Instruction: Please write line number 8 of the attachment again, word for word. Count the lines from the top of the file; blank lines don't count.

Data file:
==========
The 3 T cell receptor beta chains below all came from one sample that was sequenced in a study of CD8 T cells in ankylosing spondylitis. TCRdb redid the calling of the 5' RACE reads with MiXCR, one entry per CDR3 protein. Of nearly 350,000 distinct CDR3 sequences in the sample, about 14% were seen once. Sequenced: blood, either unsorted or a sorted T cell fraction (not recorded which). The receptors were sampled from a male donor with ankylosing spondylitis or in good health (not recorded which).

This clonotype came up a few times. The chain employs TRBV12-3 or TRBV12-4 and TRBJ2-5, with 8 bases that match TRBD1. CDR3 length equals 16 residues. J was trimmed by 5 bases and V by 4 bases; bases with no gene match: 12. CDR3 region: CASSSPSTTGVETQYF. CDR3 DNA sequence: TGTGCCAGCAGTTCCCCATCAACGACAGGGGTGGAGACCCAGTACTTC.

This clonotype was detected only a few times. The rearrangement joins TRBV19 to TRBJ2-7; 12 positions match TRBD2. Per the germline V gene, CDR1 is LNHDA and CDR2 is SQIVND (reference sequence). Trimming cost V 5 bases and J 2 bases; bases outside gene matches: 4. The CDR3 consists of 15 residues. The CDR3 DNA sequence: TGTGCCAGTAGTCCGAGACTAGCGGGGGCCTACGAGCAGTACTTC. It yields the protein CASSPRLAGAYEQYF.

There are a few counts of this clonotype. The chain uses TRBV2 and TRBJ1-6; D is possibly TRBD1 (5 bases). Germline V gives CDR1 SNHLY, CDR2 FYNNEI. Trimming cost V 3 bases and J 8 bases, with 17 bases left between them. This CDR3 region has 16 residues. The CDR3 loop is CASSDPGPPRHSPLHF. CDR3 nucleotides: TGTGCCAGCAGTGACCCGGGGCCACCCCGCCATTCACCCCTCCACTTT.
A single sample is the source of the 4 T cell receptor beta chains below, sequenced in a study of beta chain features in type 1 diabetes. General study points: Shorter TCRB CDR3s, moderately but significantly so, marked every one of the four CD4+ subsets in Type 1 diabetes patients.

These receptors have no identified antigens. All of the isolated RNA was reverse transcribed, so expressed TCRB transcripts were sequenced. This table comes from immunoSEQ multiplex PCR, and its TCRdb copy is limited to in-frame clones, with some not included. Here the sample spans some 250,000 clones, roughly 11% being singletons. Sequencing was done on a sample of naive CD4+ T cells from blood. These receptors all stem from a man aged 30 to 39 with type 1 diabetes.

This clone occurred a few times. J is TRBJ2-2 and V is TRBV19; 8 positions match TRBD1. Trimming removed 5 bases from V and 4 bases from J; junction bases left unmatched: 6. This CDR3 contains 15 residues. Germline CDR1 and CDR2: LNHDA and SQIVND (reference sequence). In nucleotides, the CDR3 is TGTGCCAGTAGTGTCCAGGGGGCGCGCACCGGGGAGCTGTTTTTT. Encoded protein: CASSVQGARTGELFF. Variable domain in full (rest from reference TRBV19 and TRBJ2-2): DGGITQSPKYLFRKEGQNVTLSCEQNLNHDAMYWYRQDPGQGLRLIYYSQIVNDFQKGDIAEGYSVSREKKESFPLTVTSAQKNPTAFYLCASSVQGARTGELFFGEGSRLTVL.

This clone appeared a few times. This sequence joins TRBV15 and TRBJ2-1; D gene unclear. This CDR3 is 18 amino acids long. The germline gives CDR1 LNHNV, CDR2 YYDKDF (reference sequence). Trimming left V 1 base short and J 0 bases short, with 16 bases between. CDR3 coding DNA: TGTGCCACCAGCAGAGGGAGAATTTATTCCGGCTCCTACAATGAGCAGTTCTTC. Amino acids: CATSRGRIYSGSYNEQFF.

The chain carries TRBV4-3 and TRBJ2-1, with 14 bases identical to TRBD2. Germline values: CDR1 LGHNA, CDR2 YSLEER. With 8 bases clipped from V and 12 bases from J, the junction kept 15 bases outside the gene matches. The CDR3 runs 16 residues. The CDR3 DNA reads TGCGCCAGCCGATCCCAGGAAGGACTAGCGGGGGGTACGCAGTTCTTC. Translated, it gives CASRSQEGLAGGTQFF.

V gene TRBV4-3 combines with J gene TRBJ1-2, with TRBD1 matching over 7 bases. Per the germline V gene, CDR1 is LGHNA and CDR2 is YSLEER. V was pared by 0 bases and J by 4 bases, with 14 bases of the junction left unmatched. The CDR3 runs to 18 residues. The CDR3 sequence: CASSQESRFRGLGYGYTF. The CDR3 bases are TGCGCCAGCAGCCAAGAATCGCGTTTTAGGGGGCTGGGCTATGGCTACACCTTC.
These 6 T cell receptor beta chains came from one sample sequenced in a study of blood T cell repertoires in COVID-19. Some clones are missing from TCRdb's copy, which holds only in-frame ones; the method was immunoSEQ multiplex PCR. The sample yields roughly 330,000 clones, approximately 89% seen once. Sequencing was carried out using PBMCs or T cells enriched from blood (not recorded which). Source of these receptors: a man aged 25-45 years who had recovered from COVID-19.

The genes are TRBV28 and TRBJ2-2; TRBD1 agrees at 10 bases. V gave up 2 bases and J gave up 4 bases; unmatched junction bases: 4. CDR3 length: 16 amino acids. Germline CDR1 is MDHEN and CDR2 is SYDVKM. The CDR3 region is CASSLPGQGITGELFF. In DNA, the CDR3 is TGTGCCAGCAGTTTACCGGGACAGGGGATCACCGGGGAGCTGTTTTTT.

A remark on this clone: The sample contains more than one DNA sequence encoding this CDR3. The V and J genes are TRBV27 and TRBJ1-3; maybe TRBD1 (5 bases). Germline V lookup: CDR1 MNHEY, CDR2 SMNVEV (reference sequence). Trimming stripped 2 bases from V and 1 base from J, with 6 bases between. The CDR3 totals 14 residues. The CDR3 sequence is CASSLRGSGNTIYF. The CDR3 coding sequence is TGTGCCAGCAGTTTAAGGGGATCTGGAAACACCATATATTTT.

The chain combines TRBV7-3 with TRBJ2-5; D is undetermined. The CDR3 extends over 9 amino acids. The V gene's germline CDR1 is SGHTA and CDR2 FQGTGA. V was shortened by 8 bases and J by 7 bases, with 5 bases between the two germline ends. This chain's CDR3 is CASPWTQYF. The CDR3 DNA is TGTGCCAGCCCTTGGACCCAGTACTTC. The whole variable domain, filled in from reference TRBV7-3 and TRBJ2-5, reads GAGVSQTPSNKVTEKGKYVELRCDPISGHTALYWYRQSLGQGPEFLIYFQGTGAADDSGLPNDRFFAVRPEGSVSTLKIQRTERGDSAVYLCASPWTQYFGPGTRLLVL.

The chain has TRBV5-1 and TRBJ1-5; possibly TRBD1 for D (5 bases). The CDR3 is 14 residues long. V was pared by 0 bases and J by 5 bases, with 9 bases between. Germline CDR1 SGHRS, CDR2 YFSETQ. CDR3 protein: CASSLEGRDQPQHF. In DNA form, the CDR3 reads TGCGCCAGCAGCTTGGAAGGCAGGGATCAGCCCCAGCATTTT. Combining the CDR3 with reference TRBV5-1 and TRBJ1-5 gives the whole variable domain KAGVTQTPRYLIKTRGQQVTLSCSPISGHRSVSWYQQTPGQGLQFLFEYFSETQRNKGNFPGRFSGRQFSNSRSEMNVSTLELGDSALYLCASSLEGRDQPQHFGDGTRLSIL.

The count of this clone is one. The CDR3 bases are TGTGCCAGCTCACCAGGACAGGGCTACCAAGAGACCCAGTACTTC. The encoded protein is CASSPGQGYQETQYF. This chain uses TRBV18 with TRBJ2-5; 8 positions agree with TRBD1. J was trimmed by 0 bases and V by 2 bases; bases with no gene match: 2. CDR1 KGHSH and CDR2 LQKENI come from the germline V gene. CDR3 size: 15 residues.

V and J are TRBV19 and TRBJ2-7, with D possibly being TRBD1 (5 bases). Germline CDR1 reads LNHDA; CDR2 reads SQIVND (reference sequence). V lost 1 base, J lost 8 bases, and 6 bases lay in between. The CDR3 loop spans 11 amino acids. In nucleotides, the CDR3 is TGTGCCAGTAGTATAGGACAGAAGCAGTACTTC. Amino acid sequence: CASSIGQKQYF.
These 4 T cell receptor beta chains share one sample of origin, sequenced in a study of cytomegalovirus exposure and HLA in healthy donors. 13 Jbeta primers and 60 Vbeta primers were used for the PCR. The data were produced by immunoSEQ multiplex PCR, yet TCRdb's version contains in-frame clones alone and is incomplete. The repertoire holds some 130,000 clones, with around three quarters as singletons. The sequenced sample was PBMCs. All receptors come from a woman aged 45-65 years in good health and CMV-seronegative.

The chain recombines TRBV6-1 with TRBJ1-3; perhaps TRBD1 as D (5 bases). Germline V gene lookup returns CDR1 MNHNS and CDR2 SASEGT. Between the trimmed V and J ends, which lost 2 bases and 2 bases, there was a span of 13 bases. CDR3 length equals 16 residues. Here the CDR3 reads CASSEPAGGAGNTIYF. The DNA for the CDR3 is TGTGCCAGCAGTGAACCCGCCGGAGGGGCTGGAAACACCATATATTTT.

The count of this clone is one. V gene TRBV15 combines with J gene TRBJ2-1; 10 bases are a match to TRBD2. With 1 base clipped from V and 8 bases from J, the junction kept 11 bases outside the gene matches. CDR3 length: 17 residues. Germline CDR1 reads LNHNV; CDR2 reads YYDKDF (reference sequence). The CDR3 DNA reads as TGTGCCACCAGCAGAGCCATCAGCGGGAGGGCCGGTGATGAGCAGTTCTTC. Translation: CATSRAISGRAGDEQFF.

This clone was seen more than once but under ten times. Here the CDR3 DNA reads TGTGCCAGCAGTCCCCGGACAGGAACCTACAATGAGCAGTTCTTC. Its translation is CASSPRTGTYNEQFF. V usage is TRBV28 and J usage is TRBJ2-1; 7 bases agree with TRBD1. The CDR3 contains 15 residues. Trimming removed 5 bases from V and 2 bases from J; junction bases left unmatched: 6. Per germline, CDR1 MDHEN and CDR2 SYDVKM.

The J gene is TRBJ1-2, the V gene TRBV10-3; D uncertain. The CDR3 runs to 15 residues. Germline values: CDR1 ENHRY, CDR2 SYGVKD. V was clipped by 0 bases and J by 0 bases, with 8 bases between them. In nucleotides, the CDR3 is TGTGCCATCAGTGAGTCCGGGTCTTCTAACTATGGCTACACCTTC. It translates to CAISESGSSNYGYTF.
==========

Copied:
This clone appeared a few times. This sequence joins TRBV15 and TRBJ2-1; D gene unclear. This CDR3 is 18 amino acids long. The germline gives CDR1 LNHNV, CDR2 YYDKDF (reference sequence). Trimming left V 1 base short and J 0 bases short, with 16 bases between. CDR3 coding DNA: TGTGCCACCAGCAGAGGGAGAATTTATTCCGGCTCCTACAATGAGCAGTTCTTC. Amino acids: CATSRGRIYSGSYNEQFF.